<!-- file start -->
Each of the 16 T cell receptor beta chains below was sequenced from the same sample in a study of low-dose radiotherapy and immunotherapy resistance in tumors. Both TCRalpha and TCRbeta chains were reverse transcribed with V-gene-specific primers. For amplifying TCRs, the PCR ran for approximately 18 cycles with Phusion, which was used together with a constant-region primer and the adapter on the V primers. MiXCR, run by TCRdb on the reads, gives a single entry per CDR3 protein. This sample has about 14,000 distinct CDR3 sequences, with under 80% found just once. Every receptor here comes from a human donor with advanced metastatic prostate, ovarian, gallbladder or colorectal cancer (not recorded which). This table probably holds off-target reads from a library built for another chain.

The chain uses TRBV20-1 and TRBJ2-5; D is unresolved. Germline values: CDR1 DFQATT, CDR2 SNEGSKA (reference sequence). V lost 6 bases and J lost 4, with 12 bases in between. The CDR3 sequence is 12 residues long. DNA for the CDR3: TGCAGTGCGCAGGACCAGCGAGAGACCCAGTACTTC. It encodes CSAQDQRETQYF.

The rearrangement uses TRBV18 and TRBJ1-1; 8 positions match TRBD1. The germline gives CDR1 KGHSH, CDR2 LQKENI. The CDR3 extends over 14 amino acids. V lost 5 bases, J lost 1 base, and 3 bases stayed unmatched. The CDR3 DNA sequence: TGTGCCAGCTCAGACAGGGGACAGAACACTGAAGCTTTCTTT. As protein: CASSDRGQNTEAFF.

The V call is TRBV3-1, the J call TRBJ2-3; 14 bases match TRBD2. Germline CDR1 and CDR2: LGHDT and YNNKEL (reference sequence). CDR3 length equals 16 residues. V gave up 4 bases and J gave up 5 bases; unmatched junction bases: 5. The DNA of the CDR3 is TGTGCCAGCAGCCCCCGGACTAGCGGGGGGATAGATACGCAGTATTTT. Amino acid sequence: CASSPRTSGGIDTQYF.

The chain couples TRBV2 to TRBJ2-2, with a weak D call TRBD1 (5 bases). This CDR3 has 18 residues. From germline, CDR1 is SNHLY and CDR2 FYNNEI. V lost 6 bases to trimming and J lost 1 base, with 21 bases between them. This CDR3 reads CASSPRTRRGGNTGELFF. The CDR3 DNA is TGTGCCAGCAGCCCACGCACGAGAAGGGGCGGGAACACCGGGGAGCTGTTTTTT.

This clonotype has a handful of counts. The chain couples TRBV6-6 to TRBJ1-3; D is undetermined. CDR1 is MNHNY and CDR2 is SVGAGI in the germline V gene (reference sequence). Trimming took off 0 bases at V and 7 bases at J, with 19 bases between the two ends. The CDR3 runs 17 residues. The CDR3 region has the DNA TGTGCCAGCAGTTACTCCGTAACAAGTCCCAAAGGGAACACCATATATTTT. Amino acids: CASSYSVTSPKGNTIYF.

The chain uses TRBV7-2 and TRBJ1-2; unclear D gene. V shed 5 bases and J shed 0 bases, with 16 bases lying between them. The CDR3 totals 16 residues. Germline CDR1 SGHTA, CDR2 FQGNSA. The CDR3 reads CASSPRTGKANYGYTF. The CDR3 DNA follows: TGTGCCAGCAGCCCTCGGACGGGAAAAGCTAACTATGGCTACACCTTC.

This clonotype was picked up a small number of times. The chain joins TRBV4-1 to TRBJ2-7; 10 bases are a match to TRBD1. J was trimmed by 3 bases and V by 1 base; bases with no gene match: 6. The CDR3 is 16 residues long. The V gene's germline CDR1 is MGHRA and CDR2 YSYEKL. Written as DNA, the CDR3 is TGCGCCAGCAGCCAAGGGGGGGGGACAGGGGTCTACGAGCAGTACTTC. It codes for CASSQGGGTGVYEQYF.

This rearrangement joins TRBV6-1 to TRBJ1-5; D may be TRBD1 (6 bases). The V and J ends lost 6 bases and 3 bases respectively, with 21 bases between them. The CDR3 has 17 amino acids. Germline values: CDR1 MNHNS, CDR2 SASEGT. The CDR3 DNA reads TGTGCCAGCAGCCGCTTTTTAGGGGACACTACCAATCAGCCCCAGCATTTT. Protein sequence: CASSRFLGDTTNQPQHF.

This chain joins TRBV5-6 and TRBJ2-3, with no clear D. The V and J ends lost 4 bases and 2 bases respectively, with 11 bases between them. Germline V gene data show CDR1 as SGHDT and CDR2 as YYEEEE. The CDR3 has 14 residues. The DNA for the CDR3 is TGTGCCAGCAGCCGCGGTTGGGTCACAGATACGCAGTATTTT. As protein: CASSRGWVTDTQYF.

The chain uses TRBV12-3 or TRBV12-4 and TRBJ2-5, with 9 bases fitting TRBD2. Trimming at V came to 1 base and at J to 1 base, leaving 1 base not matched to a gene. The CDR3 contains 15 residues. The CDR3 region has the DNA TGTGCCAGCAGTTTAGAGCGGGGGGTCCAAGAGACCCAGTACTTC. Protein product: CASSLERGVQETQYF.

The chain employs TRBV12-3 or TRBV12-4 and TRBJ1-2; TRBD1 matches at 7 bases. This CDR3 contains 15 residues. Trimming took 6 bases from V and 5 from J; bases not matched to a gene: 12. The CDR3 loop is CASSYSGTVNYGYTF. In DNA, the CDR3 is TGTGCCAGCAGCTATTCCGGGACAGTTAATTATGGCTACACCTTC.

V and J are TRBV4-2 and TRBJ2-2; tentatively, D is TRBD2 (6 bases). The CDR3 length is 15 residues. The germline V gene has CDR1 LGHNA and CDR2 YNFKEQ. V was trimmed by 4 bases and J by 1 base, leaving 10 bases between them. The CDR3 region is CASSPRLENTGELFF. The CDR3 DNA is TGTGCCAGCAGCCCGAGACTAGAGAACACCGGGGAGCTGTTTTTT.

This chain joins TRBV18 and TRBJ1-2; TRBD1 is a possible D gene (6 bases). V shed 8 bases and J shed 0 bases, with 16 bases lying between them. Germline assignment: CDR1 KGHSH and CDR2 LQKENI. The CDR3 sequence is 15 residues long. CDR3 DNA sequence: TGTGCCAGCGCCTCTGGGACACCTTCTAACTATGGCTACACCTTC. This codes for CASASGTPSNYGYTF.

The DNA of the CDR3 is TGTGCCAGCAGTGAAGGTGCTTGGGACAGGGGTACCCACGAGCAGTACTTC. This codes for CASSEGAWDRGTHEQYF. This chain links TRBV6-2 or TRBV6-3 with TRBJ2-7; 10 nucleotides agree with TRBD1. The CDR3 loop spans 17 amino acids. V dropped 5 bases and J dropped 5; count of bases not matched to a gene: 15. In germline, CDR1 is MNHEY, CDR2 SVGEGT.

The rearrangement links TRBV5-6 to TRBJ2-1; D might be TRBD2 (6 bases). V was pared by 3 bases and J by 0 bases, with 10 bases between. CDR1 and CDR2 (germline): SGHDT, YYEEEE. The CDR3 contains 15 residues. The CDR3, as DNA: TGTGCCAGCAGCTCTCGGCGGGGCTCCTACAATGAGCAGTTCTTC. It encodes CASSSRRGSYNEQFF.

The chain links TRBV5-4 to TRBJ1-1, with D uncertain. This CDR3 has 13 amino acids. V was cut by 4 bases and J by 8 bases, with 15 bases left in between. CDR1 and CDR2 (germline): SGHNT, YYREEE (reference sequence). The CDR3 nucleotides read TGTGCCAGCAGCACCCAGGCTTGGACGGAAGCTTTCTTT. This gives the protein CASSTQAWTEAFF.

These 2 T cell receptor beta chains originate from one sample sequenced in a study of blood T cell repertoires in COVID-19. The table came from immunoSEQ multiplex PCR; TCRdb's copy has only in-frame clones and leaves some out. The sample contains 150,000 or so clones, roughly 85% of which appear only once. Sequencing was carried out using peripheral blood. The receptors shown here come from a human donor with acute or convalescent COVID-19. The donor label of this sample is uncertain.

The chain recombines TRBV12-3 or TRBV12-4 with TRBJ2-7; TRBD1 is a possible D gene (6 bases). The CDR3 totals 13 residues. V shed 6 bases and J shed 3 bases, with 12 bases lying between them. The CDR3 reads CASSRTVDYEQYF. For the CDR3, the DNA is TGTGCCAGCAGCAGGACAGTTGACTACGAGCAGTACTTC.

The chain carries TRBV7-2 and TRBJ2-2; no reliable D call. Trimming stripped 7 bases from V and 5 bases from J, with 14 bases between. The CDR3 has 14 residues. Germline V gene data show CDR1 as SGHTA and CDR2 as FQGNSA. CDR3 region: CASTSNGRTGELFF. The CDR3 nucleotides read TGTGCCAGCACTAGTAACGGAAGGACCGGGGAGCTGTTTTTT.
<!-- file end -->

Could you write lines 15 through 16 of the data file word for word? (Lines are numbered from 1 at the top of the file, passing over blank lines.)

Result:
The DNA of the CDR3 is TGTGCCAGCAGTGAAGGTGCTTGGGACAGGGGTACCCACGAGCAGTACTTC. This codes for CASSEGAWDRGTHEQYF. This chain links TRBV6-2 or TRBV6-3 with TRBJ2-7; 10 nucleotides agree with TRBD1. The CDR3 loop spans 17 amino acids. V dropped 5 bases and J dropped 5; count of bases not matched to a gene: 15. In germline, CDR1 is MNHEY, CDR2 SVGEGT.

The rearrangement links TRBV5-6 to TRBJ2-1; D might be TRBD2 (6 bases). V was pared by 3 bases and J by 0 bases, with 10 bases between. CDR1 and CDR2 (germline): SGHDT, YYEEEE. The CDR3 contains 15 residues. The CDR3, as DNA: TGTGCCAGCAGCTCTCGGCGGGGCTCCTACAATGAGCAGTTCTTC. It encodes CASSSRRGSYNEQFF.